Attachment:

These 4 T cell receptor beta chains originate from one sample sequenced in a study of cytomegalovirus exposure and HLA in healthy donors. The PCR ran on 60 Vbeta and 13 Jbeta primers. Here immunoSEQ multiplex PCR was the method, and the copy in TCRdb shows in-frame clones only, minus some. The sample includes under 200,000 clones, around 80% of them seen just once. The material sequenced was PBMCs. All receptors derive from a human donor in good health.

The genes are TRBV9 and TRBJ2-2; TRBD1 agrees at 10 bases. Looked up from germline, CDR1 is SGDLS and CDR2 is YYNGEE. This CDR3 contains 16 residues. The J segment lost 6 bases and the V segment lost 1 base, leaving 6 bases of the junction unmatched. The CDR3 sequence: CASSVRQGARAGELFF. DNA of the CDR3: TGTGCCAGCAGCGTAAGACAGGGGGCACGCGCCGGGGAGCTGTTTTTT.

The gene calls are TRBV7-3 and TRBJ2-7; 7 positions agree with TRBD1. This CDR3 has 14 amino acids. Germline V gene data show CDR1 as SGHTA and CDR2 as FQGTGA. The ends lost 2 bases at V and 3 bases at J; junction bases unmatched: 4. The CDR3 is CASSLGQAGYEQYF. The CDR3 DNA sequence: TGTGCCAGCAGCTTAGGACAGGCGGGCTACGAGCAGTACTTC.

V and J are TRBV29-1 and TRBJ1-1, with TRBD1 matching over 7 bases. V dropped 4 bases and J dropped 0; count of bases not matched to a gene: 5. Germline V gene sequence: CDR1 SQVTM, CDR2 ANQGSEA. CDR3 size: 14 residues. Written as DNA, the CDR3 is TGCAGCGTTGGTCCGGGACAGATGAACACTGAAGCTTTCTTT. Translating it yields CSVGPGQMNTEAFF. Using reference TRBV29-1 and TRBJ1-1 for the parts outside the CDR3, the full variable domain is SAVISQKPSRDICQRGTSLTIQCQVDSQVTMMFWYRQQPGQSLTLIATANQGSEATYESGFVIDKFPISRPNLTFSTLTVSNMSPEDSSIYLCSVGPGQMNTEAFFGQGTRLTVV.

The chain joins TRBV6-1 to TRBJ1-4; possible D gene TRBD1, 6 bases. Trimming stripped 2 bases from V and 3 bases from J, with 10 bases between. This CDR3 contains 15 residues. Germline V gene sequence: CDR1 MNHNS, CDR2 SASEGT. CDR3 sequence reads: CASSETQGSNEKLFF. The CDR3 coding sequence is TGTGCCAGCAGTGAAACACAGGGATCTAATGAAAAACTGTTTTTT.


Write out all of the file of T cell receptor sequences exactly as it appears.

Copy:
These 4 T cell receptor beta chains originate from one sample sequenced in a study of cytomegalovirus exposure and HLA in healthy donors. The PCR ran on 60 Vbeta and 13 Jbeta primers. Here immunoSEQ multiplex PCR was the method, and the copy in TCRdb shows in-frame clones only, minus some. The sample includes under 200,000 clones, around 80% of them seen just once. The material sequenced was PBMCs. All receptors derive from a human donor in good health.

The genes are TRBV9 and TRBJ2-2; TRBD1 agrees at 10 bases. Looked up from germline, CDR1 is SGDLS and CDR2 is YYNGEE. This CDR3 contains 16 residues. The J segment lost 6 bases and the V segment lost 1 base, leaving 6 bases of the junction unmatched. The CDR3 sequence: CASSVRQGARAGELFF. DNA of the CDR3: TGTGCCAGCAGCGTAAGACAGGGGGCACGCGCCGGGGAGCTGTTTTTT.

The gene calls are TRBV7-3 and TRBJ2-7; 7 positions agree with TRBD1. This CDR3 has 14 amino acids. Germline V gene data show CDR1 as SGHTA and CDR2 as FQGTGA. The ends lost 2 bases at V and 3 bases at J; junction bases unmatched: 4. The CDR3 is CASSLGQAGYEQYF. The CDR3 DNA sequence: TGTGCCAGCAGCTTAGGACAGGCGGGCTACGAGCAGTACTTC.

V and J are TRBV29-1 and TRBJ1-1, with TRBD1 matching over 7 bases. V dropped 4 bases and J dropped 0; count of bases not matched to a gene: 5. Germline V gene sequence: CDR1 SQVTM, CDR2 ANQGSEA. CDR3 size: 14 residues. Written as DNA, the CDR3 is TGCAGCGTTGGTCCGGGACAGATGAACACTGAAGCTTTCTTT. Translating it yields CSVGPGQMNTEAFF. Using reference TRBV29-1 and TRBJ1-1 for the parts outside the CDR3, the full variable domain is SAVISQKPSRDICQRGTSLTIQCQVDSQVTMMFWYRQQPGQSLTLIATANQGSEATYESGFVIDKFPISRPNLTFSTLTVSNMSPEDSSIYLCSVGPGQMNTEAFFGQGTRLTVV.

The chain joins TRBV6-1 to TRBJ1-4; possible D gene TRBD1, 6 bases. Trimming stripped 2 bases from V and 3 bases from J, with 10 bases between. This CDR3 contains 15 residues. Germline V gene sequence: CDR1 MNHNS, CDR2 SASEGT. CDR3 sequence reads: CASSETQGSNEKLFF. The CDR3 coding sequence is TGTGCCAGCAGTGAAACACAGGGATCTAATGAAAAACTGTTTTTT.